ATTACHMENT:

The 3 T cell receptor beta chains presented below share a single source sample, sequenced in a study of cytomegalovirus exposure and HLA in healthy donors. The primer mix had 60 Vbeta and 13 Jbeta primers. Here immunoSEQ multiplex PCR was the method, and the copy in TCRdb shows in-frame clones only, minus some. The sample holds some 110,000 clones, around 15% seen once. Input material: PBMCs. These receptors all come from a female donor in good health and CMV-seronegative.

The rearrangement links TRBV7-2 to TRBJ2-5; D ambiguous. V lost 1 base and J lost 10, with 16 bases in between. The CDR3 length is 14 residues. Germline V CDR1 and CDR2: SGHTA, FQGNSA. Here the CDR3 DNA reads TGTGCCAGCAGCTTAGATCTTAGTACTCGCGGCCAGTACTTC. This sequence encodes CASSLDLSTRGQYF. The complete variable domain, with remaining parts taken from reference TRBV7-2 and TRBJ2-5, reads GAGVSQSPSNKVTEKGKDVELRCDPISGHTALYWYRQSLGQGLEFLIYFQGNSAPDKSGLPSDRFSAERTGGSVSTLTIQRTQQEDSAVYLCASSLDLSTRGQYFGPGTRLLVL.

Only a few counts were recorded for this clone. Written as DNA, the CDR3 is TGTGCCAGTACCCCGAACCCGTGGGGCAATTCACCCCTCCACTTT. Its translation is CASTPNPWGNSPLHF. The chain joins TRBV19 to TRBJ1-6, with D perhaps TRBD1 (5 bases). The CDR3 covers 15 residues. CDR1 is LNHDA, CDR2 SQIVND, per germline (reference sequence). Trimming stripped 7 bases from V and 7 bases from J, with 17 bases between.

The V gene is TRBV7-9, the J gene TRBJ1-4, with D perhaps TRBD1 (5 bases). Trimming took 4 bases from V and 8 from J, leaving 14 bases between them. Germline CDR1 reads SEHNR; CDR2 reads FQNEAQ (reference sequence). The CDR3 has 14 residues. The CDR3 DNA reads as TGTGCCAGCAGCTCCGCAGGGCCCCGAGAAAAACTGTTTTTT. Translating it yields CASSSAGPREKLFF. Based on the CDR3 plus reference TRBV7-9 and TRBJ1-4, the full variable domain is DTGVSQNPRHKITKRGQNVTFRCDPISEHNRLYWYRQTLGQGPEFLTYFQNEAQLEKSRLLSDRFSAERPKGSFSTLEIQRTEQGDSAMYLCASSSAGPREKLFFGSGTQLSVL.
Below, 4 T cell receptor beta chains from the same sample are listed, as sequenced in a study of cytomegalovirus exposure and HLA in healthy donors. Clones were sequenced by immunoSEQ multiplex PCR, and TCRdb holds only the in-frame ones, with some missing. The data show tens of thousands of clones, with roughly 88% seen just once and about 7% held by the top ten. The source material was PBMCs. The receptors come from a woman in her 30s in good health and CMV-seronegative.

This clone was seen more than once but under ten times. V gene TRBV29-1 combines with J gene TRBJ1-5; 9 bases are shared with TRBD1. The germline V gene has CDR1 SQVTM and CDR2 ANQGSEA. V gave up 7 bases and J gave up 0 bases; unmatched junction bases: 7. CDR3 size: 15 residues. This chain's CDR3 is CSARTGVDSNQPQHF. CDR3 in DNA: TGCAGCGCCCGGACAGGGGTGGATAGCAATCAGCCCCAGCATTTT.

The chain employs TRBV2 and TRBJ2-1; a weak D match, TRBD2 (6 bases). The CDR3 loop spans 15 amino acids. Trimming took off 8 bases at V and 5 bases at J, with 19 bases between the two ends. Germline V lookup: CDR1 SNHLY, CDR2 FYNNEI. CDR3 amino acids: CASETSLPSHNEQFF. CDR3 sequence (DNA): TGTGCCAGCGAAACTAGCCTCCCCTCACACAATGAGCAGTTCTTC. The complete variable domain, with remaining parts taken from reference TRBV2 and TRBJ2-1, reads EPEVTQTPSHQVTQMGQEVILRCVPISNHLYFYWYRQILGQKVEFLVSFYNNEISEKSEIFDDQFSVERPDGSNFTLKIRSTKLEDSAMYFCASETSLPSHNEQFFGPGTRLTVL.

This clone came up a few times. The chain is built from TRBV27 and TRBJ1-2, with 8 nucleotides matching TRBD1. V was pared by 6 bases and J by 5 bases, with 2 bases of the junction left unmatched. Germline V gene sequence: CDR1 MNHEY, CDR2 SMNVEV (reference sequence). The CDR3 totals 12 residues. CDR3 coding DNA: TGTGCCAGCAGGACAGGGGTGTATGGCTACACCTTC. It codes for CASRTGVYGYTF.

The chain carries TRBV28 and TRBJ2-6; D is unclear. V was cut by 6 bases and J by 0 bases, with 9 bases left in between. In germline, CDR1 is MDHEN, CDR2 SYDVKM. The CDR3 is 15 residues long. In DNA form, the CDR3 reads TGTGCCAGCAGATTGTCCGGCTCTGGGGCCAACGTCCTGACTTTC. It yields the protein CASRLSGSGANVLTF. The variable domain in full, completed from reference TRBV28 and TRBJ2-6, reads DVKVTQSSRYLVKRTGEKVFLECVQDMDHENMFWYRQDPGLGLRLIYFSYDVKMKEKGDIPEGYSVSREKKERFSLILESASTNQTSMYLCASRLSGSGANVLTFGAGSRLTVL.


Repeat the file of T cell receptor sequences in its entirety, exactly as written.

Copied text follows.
The 3 T cell receptor beta chains presented below share a single source sample, sequenced in a study of cytomegalovirus exposure and HLA in healthy donors. The primer mix had 60 Vbeta and 13 Jbeta primers. Here immunoSEQ multiplex PCR was the method, and the copy in TCRdb shows in-frame clones only, minus some. The sample holds some 110,000 clones, around 15% seen once. Input material: PBMCs. These receptors all come from a female donor in good health and CMV-seronegative.

The rearrangement links TRBV7-2 to TRBJ2-5; D ambiguous. V lost 1 base and J lost 10, with 16 bases in between. The CDR3 length is 14 residues. Germline V CDR1 and CDR2: SGHTA, FQGNSA. Here the CDR3 DNA reads TGTGCCAGCAGCTTAGATCTTAGTACTCGCGGCCAGTACTTC. This sequence encodes CASSLDLSTRGQYF. The complete variable domain, with remaining parts taken from reference TRBV7-2 and TRBJ2-5, reads GAGVSQSPSNKVTEKGKDVELRCDPISGHTALYWYRQSLGQGLEFLIYFQGNSAPDKSGLPSDRFSAERTGGSVSTLTIQRTQQEDSAVYLCASSLDLSTRGQYFGPGTRLLVL.

Only a few counts were recorded for this clone. Written as DNA, the CDR3 is TGTGCCAGTACCCCGAACCCGTGGGGCAATTCACCCCTCCACTTT. Its translation is CASTPNPWGNSPLHF. The chain joins TRBV19 to TRBJ1-6, with D perhaps TRBD1 (5 bases). The CDR3 covers 15 residues. CDR1 is LNHDA, CDR2 SQIVND, per germline (reference sequence). Trimming stripped 7 bases from V and 7 bases from J, with 17 bases between.

The V gene is TRBV7-9, the J gene TRBJ1-4, with D perhaps TRBD1 (5 bases). Trimming took 4 bases from V and 8 from J, leaving 14 bases between them. Germline CDR1 reads SEHNR; CDR2 reads FQNEAQ (reference sequence). The CDR3 has 14 residues. The CDR3 DNA reads as TGTGCCAGCAGCTCCGCAGGGCCCCGAGAAAAACTGTTTTTT. Translating it yields CASSSAGPREKLFF. Based on the CDR3 plus reference TRBV7-9 and TRBJ1-4, the full variable domain is DTGVSQNPRHKITKRGQNVTFRCDPISEHNRLYWYRQTLGQGPEFLTYFQNEAQLEKSRLLSDRFSAERPKGSFSTLEIQRTEQGDSAMYLCASSSAGPREKLFFGSGTQLSVL.
Below, 4 T cell receptor beta chains from the same sample are listed, as sequenced in a study of cytomegalovirus exposure and HLA in healthy donors. Clones were sequenced by immunoSEQ multiplex PCR, and TCRdb holds only the in-frame ones, with some missing. The data show tens of thousands of clones, with roughly 88% seen just once and about 7% held by the top ten. The source material was PBMCs. The receptors come from a woman in her 30s in good health and CMV-seronegative.

This clone was seen more than once but under ten times. V gene TRBV29-1 combines with J gene TRBJ1-5; 9 bases are shared with TRBD1. The germline V gene has CDR1 SQVTM and CDR2 ANQGSEA. V gave up 7 bases and J gave up 0 bases; unmatched junction bases: 7. CDR3 size: 15 residues. This chain's CDR3 is CSARTGVDSNQPQHF. CDR3 in DNA: TGCAGCGCCCGGACAGGGGTGGATAGCAATCAGCCCCAGCATTTT.

The chain employs TRBV2 and TRBJ2-1; a weak D match, TRBD2 (6 bases). The CDR3 loop spans 15 amino acids. Trimming took off 8 bases at V and 5 bases at J, with 19 bases between the two ends. Germline V lookup: CDR1 SNHLY, CDR2 FYNNEI. CDR3 amino acids: CASETSLPSHNEQFF. CDR3 sequence (DNA): TGTGCCAGCGAAACTAGCCTCCCCTCACACAATGAGCAGTTCTTC. The complete variable domain, with remaining parts taken from reference TRBV2 and TRBJ2-1, reads EPEVTQTPSHQVTQMGQEVILRCVPISNHLYFYWYRQILGQKVEFLVSFYNNEISEKSEIFDDQFSVERPDGSNFTLKIRSTKLEDSAMYFCASETSLPSHNEQFFGPGTRLTVL.

This clone came up a few times. The chain is built from TRBV27 and TRBJ1-2, with 8 nucleotides matching TRBD1. V was pared by 6 bases and J by 5 bases, with 2 bases of the junction left unmatched. Germline V gene sequence: CDR1 MNHEY, CDR2 SMNVEV (reference sequence). The CDR3 totals 12 residues. CDR3 coding DNA: TGTGCCAGCAGGACAGGGGTGTATGGCTACACCTTC. It codes for CASRTGVYGYTF.

The chain carries TRBV28 and TRBJ2-6; D is unclear. V was cut by 6 bases and J by 0 bases, with 9 bases left in between. In germline, CDR1 is MDHEN, CDR2 SYDVKM. The CDR3 is 15 residues long. In DNA form, the CDR3 reads TGTGCCAGCAGATTGTCCGGCTCTGGGGCCAACGTCCTGACTTTC. It yields the protein CASRLSGSGANVLTF. The variable domain in full, completed from reference TRBV28 and TRBJ2-6, reads DVKVTQSSRYLVKRTGEKVFLECVQDMDHENMFWYRQDPGLGLRLIYFSYDVKMKEKGDIPEGYSVSREKKERFSLILESASTNQTSMYLCASRLSGSGANVLTFGAGSRLTVL.